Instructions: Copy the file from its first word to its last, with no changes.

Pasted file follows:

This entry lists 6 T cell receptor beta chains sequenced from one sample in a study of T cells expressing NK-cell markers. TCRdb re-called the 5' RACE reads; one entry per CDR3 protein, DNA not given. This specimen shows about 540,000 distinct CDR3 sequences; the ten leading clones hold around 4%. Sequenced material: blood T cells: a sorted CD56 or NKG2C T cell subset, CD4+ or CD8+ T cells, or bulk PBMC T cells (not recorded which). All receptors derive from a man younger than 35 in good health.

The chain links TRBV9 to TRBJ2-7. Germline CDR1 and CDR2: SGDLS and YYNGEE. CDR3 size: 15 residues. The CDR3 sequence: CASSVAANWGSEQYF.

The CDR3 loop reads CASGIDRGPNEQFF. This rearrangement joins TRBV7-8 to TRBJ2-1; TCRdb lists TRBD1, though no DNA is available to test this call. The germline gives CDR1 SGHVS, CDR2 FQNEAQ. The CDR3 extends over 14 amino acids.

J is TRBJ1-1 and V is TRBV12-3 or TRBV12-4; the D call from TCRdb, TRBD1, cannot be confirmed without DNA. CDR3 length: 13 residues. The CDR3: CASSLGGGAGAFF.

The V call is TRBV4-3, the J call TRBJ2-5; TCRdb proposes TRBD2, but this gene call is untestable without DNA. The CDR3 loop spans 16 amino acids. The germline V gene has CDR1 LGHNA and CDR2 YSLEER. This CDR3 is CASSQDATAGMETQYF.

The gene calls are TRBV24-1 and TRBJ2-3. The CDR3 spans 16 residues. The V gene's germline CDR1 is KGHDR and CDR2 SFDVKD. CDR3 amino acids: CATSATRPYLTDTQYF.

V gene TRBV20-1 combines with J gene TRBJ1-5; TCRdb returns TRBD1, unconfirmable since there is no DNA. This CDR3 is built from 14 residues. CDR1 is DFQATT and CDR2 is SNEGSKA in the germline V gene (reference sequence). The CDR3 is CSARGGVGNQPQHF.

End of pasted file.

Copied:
This entry lists 6 T cell receptor beta chains sequenced from one sample in a study of T cells expressing NK-cell markers. TCRdb re-called the 5' RACE reads; one entry per CDR3 protein, DNA not given. This specimen shows about 540,000 distinct CDR3 sequences; the ten leading clones hold around 4%. Sequenced material: blood T cells: a sorted CD56 or NKG2C T cell subset, CD4+ or CD8+ T cells, or bulk PBMC T cells (not recorded which). All receptors derive from a man younger than 35 in good health.

The chain links TRBV9 to TRBJ2-7. Germline CDR1 and CDR2: SGDLS and YYNGEE. CDR3 size: 15 residues. The CDR3 sequence: CASSVAANWGSEQYF.

The CDR3 loop reads CASGIDRGPNEQFF. This rearrangement joins TRBV7-8 to TRBJ2-1; TCRdb lists TRBD1, though no DNA is available to test this call. The germline gives CDR1 SGHVS, CDR2 FQNEAQ. The CDR3 extends over 14 amino acids.

J is TRBJ1-1 and V is TRBV12-3 or TRBV12-4; the D call from TCRdb, TRBD1, cannot be confirmed without DNA. CDR3 length: 13 residues. The CDR3: CASSLGGGAGAFF.

The V call is TRBV4-3, the J call TRBJ2-5; TCRdb proposes TRBD2, but this gene call is untestable without DNA. The CDR3 loop spans 16 amino acids. The germline V gene has CDR1 LGHNA and CDR2 YSLEER. This CDR3 is CASSQDATAGMETQYF.

The gene calls are TRBV24-1 and TRBJ2-3. The CDR3 spans 16 residues. The V gene's germline CDR1 is KGHDR and CDR2 SFDVKD. CDR3 amino acids: CATSATRPYLTDTQYF.

V gene TRBV20-1 combines with J gene TRBJ1-5; TCRdb returns TRBD1, unconfirmable since there is no DNA. This CDR3 is built from 14 residues. CDR1 is DFQATT and CDR2 is SNEGSKA in the germline V gene (reference sequence). The CDR3 is CSARGGVGNQPQHF.